Faculty of Business and Commerce
2-15-45 Mita, Minato-ku
Tokyo 108-8345 JAPAN
Information about this author at RePEc
NBER Working Papers and Publications
|June 2008||Bank Size and Lending Relationships in Japan|
with Hirofumi Uchida, Gregory F. Udell
in Organizational Innovation and Firm Performance, George Baker, Takeo Hoshi, Hideshi Itoh, and Sadao Nagaoka, organizers
|April 2007||Bank Size and Lending Relationships in Japan|
with Hirofumi Uchida, Gregory F.Udell: w13005
Current theoretical and empirical research suggests that small banks have a comparative advantage in processing soft information and delivering relationship lending. The most comprehensive analysis of this view found using U.S. data that smaller SMEs borrow from smaller banks and smaller banks have stronger relationships with their borrowers (Berger, Miller, Petersen, Rajan, and Stein 2005) (BMPRS). We employ essentially the same methodology as BMPRS on a unique Japanese data set and obtained findings that are quite interesting from an international comparison point of view. We found like BMPRS that larger firms tend to borrow from larger banks. However, unlike BMPRS we did not find that this was because larger firms are more transparent. Together these results imply that large banks do no...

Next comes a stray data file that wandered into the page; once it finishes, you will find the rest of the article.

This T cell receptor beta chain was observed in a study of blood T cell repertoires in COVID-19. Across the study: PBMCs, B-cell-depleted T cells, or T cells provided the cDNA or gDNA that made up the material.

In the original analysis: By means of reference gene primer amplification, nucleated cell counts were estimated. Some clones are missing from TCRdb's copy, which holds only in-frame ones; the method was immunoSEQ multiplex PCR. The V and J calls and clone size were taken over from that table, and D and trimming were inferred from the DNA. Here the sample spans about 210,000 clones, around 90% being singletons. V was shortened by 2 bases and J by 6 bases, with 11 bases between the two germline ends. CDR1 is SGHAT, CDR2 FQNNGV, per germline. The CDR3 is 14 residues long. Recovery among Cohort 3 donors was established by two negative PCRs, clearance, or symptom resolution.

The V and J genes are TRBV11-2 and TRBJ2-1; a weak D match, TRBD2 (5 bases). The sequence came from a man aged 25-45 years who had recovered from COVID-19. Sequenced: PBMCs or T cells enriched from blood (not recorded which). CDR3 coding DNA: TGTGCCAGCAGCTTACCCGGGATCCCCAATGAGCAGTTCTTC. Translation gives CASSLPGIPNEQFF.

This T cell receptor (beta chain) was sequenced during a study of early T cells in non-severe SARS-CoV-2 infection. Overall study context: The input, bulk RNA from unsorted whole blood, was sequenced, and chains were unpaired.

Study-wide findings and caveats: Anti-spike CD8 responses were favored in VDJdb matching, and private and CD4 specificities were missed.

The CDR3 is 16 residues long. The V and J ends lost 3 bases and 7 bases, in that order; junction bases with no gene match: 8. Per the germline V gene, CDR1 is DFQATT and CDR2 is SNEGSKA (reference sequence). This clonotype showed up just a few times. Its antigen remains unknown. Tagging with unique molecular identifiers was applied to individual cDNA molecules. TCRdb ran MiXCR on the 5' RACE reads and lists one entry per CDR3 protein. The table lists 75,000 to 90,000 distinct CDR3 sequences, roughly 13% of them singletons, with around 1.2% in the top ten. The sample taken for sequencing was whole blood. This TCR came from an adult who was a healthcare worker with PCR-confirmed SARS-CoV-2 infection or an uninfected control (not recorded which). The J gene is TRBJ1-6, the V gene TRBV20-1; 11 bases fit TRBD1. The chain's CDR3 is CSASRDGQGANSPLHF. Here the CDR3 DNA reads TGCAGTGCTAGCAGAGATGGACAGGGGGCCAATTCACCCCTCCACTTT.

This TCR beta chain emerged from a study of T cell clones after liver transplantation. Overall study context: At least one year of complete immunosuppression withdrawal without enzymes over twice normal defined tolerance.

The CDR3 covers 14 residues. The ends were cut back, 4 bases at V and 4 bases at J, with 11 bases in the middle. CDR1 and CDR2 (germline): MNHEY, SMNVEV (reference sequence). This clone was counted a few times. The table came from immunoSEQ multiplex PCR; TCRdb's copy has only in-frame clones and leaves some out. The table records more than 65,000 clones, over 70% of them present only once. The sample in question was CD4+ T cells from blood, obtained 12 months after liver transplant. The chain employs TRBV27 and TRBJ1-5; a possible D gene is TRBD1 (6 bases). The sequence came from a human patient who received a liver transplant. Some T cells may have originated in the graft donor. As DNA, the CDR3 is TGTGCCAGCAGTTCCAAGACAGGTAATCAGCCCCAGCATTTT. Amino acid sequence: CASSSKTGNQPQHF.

Published: Uchida, Hirofumi & Udell, Gregory F. & Watanabe, Wako, 2008. "Bank size and lending relationships in Japan," Journal of the Japanese and International Economies, Elsevier, vol. 22(2), pages 242-267, June. citation courtesy of
|January 2000||Are Americans More Altruistic than the Japanese? A U.S.-Japan Comparison of Saving and Bequest Motives|
with Charles Yuji Horioka, Hideki Fujisaki, Takatsugu Kouno: w7463
In this paper, we analyze a variety of data on saving motives, bequest motives, and bequest division from the Comparative Survey of Savings in Japan and the United States,' a binational survey conducted in 1996 by the Institute for Posts and Telecommunications Policy of the Ministry of Posts and Telecommunications of the Government of Japan, in order to shed light on which model of household behavior applies in the two countries. We find (1) that the selfish life cycle model is the dominant model of household behavior in both countries but that it is far more applicable in Japan than it is in the U.S., (2) that the altruism model is far more applicable in the U.S. than it is in Japan but that it is not the dominant model of household behavior in either country, and (3) that the dynasty m...
Published: International Economic Journal, Vol. 14, no. 1 (Spring 2000): 1-31. citation courtesy of